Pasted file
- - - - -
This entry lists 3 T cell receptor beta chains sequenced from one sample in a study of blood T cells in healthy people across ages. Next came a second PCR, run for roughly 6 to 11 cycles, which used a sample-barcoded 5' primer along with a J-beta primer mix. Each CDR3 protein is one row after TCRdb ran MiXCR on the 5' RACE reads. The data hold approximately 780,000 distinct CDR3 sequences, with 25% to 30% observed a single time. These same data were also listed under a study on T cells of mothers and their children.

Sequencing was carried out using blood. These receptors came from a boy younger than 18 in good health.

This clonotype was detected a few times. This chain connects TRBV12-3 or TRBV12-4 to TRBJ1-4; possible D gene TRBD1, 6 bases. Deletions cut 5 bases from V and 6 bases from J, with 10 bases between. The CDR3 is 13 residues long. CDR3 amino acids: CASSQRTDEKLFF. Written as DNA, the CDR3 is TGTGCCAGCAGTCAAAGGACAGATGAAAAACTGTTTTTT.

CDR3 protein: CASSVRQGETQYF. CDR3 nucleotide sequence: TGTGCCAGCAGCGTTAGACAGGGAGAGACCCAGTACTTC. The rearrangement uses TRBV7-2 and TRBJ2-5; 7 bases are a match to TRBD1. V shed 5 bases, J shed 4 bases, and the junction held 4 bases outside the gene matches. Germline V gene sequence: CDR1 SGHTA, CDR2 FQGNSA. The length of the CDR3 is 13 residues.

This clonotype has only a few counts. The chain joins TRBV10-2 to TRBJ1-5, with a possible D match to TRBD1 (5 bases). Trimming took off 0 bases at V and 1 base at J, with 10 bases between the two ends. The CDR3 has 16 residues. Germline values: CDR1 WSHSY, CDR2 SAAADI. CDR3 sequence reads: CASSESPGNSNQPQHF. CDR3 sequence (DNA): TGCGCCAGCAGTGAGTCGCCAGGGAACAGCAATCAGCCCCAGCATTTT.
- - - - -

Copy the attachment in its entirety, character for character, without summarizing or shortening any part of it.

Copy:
This entry lists 3 T cell receptor beta chains sequenced from one sample in a study of blood T cells in healthy people across ages. Next came a second PCR, run for roughly 6 to 11 cycles, which used a sample-barcoded 5' primer along with a J-beta primer mix. Each CDR3 protein is one row after TCRdb ran MiXCR on the 5' RACE reads. The data hold approximately 780,000 distinct CDR3 sequences, with 25% to 30% observed a single time. These same data were also listed under a study on T cells of mothers and their children.

Sequencing was carried out using blood. These receptors came from a boy younger than 18 in good health.

This clonotype was detected a few times. This chain connects TRBV12-3 or TRBV12-4 to TRBJ1-4; possible D gene TRBD1, 6 bases. Deletions cut 5 bases from V and 6 bases from J, with 10 bases between. The CDR3 is 13 residues long. CDR3 amino acids: CASSQRTDEKLFF. Written as DNA, the CDR3 is TGTGCCAGCAGTCAAAGGACAGATGAAAAACTGTTTTTT.

CDR3 protein: CASSVRQGETQYF. CDR3 nucleotide sequence: TGTGCCAGCAGCGTTAGACAGGGAGAGACCCAGTACTTC. The rearrangement uses TRBV7-2 and TRBJ2-5; 7 bases are a match to TRBD1. V shed 5 bases, J shed 4 bases, and the junction held 4 bases outside the gene matches. Germline V gene sequence: CDR1 SGHTA, CDR2 FQGNSA. The length of the CDR3 is 13 residues.

This clonotype has only a few counts. The chain joins TRBV10-2 to TRBJ1-5, with a possible D match to TRBD1 (5 bases). Trimming took off 0 bases at V and 1 base at J, with 10 bases between the two ends. The CDR3 has 16 residues. Germline values: CDR1 WSHSY, CDR2 SAAADI. CDR3 sequence reads: CASSESPGNSNQPQHF. CDR3 sequence (DNA): TGCGCCAGCAGTGAGTCGCCAGGGAACAGCAATCAGCCCCAGCATTTT.